brought the litters to his Kansas spread to be socialized by the wife of a farmhand who was good at it and was also Carle’s girlfriend. When the litter was a year old, Carle sent them north for prairie training, then sold them as coming derbies on Callie’s blue-hen reputation and the rumors that circulated among trialers who saw them in prairie workouts or early-fall derby stakes. Callie’s pups were in fashion, no doubt about it, and Carle Bain had pocketed thousands from selling the stolen female’s get. But that would soon be over, Carle now realized. He could not afford to send Callie’s saliva to the American Field for it could reveal she was not bred as he’d registered her.
What must he do not to be caught? He talked to the vet who was handling the pups who said, “You’ve got to declare Callie dead. If she’s not alive, you don’t have to produce her DNA.” Carle called around and got conformation the vet was right. He wondered how many blue hens were going to die as a result of the DNA rule.
Rascal that he was, Carle could not bring himself to kill Callie. It was not compassion, but the love of a dollar that led him to sell her to a truck-dog jockey
in South Texas (with another set of false papers, of course, this time Callie became Kansas Katie). Then he sent an announcement to the Field that Callie was dead, victim of a twisted gut. He got condolence calls from owners of Callie’s offspring across the country.
Months passed and Carle began to relax. He missed the extra dollars Callie pups had brought him so regularly, but tractor and combine sales were still strong. Callie’s offspring were winning steadily—every issue of the Field contained at least one announcement of a Callie pup win.
Then a strange thing happened. A report in the Field of a Deep South championship recited that a Callie pup had been found on point on account of its bark. The handler was quoted by the reporter as saying the new champion regularly barked when lost on point. Then similar stories about Callie pups began to pop up on the Field Trial Pointer Message Board and other Internet sites.
One trialer who noticed was Hack Barnes, the handler from whose string Blistering Bess had been snatched. Bess (aka Callie aka Katie) as a derby had also barked when lost on point. Hack called Bess’ true owner, and they discussed the suspicions of Hack, which quickly became those of the owner, Bill Dance of Virginia.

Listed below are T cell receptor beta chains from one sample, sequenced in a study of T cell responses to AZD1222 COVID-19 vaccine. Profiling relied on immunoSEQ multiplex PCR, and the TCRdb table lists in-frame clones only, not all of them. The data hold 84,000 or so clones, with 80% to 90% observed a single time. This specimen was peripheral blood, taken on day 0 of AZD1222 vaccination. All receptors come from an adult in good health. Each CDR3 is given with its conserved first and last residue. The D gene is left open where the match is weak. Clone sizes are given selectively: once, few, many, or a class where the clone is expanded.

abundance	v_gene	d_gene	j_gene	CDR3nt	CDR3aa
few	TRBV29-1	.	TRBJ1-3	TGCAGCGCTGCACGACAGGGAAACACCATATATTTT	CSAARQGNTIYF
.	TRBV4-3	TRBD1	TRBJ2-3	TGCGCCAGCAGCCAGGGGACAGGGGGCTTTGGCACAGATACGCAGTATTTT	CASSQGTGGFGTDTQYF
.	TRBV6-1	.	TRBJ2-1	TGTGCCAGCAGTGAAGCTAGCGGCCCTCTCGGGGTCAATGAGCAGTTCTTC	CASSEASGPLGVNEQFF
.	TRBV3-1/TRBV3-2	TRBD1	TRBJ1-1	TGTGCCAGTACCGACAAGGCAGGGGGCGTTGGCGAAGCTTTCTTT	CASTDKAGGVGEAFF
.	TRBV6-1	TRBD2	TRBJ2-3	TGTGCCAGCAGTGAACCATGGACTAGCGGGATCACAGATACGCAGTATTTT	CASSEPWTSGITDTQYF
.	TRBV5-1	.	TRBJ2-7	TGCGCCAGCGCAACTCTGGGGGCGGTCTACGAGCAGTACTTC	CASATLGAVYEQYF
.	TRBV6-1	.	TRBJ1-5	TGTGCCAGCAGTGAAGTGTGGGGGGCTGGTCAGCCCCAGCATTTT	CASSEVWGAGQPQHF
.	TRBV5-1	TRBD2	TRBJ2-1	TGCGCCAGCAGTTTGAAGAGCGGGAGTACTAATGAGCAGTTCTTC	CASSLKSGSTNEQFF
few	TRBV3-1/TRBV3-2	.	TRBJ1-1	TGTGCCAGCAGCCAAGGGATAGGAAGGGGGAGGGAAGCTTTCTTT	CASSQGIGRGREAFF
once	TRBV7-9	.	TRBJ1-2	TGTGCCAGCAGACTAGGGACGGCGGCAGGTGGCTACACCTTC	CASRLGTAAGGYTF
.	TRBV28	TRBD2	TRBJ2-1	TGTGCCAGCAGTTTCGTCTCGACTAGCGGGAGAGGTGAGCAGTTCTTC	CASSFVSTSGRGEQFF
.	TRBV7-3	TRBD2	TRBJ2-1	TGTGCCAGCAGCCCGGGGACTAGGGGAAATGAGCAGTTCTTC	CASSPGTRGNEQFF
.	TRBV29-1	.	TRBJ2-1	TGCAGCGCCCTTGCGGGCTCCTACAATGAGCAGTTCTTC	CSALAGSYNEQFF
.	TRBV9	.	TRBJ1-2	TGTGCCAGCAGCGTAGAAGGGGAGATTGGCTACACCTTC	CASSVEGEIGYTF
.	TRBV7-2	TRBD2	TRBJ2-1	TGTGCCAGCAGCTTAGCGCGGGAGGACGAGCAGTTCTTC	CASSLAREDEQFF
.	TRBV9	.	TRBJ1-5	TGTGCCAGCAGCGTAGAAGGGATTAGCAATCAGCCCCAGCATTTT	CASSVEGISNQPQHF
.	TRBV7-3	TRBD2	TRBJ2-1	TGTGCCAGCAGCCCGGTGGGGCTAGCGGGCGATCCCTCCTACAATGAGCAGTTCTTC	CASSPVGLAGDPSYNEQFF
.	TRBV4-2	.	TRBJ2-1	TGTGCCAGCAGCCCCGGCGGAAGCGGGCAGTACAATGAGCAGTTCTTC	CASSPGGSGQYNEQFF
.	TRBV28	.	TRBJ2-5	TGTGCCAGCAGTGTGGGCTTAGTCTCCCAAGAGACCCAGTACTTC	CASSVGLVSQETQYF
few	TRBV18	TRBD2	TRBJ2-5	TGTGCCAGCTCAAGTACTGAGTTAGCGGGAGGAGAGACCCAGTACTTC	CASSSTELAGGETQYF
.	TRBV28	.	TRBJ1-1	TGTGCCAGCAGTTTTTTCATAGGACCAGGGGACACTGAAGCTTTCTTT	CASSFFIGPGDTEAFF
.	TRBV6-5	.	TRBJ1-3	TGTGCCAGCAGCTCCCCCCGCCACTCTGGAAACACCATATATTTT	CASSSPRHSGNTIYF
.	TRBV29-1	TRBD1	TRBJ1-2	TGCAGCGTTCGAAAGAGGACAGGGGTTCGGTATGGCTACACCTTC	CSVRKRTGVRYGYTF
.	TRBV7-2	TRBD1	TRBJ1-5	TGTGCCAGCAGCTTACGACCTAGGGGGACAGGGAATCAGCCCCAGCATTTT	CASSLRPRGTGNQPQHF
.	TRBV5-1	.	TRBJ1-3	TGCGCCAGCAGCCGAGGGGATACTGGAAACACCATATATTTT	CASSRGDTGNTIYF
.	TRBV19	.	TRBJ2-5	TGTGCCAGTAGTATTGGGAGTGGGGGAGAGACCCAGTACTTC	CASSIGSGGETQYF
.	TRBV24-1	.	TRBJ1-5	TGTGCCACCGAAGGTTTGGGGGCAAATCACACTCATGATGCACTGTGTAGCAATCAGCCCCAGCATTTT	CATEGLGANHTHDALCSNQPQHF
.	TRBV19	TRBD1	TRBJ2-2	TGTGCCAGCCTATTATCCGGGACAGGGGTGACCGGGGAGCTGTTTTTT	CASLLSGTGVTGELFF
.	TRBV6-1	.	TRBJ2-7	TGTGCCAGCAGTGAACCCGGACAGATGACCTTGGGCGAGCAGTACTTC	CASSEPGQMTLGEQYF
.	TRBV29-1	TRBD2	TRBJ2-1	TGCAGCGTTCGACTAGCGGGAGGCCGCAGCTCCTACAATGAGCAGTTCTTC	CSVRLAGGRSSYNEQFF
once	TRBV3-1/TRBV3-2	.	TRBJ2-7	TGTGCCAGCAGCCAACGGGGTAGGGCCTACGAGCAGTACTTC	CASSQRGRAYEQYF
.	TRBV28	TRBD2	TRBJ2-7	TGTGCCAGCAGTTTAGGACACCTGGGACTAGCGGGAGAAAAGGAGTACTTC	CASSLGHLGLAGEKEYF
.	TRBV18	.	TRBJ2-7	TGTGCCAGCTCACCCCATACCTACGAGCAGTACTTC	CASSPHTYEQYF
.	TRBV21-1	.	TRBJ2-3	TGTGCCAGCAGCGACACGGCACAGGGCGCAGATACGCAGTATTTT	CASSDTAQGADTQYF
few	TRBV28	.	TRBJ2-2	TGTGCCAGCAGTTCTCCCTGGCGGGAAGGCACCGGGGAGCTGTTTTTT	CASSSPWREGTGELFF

Bill Dance still owned the sire and dam of Bess (Callie-Katie). He called a specialist in canine genetics at Virginia Tech’s vet school and explained his suspicions. Could DNA samples from Bess’ sire and dam prove Kansas Callie offspring were their grandsons or granddaughters? Absolutely, said the professor.
Armed with this information, Bill Dance paid a call on the American Field. He was told that if a claimed sire or dam of a dog were dead, no further inquiry of parentage DNA would be considered. While in Chicago, Bill Dance asked to talk with someone in the Stud Book department about registrations and transfers of dogs made by Carle Bain. It didn’t take long to find the transfer by Carle Bain of Kansas Katie to Ron Ferguson of Rachael, Texas.
Bill Dance called Ferguson and booked a hunt with him for a month ahead. Then he asked Ferguson if Kansas Katie by any chance barked when lost on point.
“How did you know that?” Ferguson replied.
And that’s how Carle Bain was caught. He settled with Bill Dance for a six-figure number before suit was filed, making for the biggest dog-case settlement or award in U.S. dog litigation history. Now Blistering Bess (a.k.a. Kansas Callie and Kansas Katie) is back with Bill Dance, her rightful owner, and Carle Bain is out of the dog-breeding business and field trials. All because of an inheritable trait carried by a few pointers and setters, the intelligence or instinct to summons scout or handler to a point by a bark.
To be continued in the last chapter, Part IX